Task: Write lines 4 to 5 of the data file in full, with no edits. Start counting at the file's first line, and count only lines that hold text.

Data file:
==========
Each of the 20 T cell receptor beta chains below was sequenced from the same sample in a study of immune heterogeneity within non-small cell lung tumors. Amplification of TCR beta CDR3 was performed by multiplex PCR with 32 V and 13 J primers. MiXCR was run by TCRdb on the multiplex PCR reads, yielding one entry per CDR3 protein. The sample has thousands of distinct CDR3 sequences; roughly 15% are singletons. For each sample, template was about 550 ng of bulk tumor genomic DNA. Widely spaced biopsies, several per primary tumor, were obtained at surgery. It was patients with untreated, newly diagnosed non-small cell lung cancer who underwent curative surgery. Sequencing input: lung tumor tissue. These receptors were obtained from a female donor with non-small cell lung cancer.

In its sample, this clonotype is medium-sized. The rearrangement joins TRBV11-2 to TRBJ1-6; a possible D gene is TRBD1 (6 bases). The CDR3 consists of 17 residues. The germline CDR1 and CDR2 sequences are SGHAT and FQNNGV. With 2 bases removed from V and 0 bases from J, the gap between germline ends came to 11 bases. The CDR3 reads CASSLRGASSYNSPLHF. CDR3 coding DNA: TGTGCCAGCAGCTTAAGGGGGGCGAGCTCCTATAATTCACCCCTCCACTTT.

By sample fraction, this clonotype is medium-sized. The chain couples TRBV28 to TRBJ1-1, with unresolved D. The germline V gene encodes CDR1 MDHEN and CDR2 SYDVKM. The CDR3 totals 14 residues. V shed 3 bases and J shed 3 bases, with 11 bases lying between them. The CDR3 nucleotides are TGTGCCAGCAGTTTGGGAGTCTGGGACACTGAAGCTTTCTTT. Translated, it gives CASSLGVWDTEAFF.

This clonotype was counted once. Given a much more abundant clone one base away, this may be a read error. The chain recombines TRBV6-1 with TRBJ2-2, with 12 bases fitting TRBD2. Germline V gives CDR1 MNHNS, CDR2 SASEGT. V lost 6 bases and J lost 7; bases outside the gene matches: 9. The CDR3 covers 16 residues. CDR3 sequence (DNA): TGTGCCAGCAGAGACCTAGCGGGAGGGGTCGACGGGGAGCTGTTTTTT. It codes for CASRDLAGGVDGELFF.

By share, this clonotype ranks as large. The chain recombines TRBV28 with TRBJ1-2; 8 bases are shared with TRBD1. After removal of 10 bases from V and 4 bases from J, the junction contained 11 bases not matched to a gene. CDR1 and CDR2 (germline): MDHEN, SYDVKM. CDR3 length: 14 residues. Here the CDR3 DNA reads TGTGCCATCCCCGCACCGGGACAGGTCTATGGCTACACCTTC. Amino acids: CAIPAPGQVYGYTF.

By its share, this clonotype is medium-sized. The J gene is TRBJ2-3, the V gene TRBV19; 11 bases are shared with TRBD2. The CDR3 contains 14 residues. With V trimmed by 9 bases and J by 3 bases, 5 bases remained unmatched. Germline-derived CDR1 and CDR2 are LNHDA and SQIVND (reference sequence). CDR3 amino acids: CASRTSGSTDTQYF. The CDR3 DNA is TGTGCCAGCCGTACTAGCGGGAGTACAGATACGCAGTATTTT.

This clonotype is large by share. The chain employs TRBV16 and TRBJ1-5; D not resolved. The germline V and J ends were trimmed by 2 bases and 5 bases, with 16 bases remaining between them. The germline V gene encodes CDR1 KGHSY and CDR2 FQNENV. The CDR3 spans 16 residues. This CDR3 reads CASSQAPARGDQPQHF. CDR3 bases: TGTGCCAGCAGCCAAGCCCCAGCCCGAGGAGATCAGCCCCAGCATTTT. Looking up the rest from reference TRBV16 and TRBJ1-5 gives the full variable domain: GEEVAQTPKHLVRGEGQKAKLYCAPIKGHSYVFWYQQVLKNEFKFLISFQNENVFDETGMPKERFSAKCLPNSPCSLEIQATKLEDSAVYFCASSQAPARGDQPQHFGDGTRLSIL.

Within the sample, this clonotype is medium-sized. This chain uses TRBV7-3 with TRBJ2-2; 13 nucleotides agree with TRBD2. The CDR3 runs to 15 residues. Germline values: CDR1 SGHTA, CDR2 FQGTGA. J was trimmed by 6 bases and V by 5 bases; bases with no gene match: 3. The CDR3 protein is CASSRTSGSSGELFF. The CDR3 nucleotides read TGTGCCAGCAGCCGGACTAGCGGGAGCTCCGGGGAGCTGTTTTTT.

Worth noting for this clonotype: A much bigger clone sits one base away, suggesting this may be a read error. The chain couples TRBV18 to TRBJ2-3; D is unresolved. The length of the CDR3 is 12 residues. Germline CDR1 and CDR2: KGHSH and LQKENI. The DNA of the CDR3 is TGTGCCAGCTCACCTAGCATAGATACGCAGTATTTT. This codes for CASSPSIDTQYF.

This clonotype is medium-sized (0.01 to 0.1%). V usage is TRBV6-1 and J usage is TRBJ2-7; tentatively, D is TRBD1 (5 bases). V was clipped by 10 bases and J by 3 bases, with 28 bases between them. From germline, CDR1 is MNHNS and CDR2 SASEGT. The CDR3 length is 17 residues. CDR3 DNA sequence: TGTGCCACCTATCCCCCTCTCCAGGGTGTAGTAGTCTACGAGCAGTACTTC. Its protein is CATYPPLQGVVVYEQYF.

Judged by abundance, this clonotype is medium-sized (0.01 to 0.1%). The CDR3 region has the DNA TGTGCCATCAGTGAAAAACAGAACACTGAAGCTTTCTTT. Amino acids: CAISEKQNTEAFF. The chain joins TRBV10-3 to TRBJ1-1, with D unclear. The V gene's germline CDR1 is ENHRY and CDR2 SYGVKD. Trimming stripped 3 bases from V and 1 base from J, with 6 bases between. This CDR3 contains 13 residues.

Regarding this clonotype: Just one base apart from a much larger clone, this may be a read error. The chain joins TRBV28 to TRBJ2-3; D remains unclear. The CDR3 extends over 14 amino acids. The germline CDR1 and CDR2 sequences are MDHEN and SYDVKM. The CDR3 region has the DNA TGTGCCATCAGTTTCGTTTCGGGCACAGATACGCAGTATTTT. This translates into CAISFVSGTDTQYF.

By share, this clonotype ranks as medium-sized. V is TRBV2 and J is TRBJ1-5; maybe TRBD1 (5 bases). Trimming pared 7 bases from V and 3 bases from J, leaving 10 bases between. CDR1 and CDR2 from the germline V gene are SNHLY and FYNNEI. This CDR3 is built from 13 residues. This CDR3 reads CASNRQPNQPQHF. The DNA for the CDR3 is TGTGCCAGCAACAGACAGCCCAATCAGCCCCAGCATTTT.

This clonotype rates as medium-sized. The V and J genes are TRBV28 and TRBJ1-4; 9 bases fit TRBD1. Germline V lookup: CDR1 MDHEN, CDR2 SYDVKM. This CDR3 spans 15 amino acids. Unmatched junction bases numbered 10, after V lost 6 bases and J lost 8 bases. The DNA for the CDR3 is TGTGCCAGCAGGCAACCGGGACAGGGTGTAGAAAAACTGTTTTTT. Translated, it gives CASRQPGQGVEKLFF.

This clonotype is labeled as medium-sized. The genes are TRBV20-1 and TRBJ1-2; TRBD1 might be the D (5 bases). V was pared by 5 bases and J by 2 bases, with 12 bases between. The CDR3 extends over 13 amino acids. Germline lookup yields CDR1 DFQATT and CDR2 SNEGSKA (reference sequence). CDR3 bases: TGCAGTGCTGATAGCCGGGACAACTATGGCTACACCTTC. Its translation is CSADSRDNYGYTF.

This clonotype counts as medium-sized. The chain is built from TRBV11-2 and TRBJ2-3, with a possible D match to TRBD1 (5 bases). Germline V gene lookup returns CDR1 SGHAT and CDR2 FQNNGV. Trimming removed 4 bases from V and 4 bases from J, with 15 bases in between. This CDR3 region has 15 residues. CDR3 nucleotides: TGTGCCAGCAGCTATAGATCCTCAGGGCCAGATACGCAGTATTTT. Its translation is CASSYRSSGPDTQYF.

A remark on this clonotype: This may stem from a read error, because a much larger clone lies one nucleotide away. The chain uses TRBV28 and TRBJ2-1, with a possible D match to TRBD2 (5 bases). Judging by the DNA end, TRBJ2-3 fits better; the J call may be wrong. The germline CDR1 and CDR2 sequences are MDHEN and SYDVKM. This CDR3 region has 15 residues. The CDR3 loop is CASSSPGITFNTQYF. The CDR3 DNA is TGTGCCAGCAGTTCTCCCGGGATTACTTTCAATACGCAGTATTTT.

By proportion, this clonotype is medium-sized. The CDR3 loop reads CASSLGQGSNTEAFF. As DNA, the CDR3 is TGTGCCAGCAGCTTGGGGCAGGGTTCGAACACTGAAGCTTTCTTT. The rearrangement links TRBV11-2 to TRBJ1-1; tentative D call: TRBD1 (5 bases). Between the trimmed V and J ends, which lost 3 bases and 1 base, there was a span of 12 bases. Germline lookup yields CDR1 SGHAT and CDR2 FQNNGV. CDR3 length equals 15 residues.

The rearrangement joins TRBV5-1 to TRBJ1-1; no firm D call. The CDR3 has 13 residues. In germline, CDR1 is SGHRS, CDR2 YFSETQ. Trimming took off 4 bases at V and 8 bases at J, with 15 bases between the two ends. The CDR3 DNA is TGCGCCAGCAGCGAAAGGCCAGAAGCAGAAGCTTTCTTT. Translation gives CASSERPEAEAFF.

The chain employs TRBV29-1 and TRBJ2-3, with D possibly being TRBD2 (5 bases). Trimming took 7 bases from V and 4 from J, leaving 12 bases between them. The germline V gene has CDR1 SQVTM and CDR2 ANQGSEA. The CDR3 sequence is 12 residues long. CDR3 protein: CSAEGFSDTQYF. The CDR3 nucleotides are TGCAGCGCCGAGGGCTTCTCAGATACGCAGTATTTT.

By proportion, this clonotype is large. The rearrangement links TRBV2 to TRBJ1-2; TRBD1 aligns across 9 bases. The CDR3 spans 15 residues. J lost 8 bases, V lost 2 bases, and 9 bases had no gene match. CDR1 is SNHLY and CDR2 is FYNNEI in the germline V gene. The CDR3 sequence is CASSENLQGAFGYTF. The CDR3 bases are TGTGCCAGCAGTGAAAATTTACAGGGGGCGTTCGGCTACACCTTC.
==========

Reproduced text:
This clonotype was counted once. Given a much more abundant clone one base away, this may be a read error. The chain recombines TRBV6-1 with TRBJ2-2, with 12 bases fitting TRBD2. Germline V gives CDR1 MNHNS, CDR2 SASEGT. V lost 6 bases and J lost 7; bases outside the gene matches: 9. The CDR3 covers 16 residues. CDR3 sequence (DNA): TGTGCCAGCAGAGACCTAGCGGGAGGGGTCGACGGGGAGCTGTTTTTT. It codes for CASRDLAGGVDGELFF.

By share, this clonotype ranks as large. The chain recombines TRBV28 with TRBJ1-2; 8 bases are shared with TRBD1. After removal of 10 bases from V and 4 bases from J, the junction contained 11 bases not matched to a gene. CDR1 and CDR2 (germline): MDHEN, SYDVKM. CDR3 length: 14 residues. Here the CDR3 DNA reads TGTGCCATCCCCGCACCGGGACAGGTCTATGGCTACACCTTC. Amino acids: CAIPAPGQVYGYTF.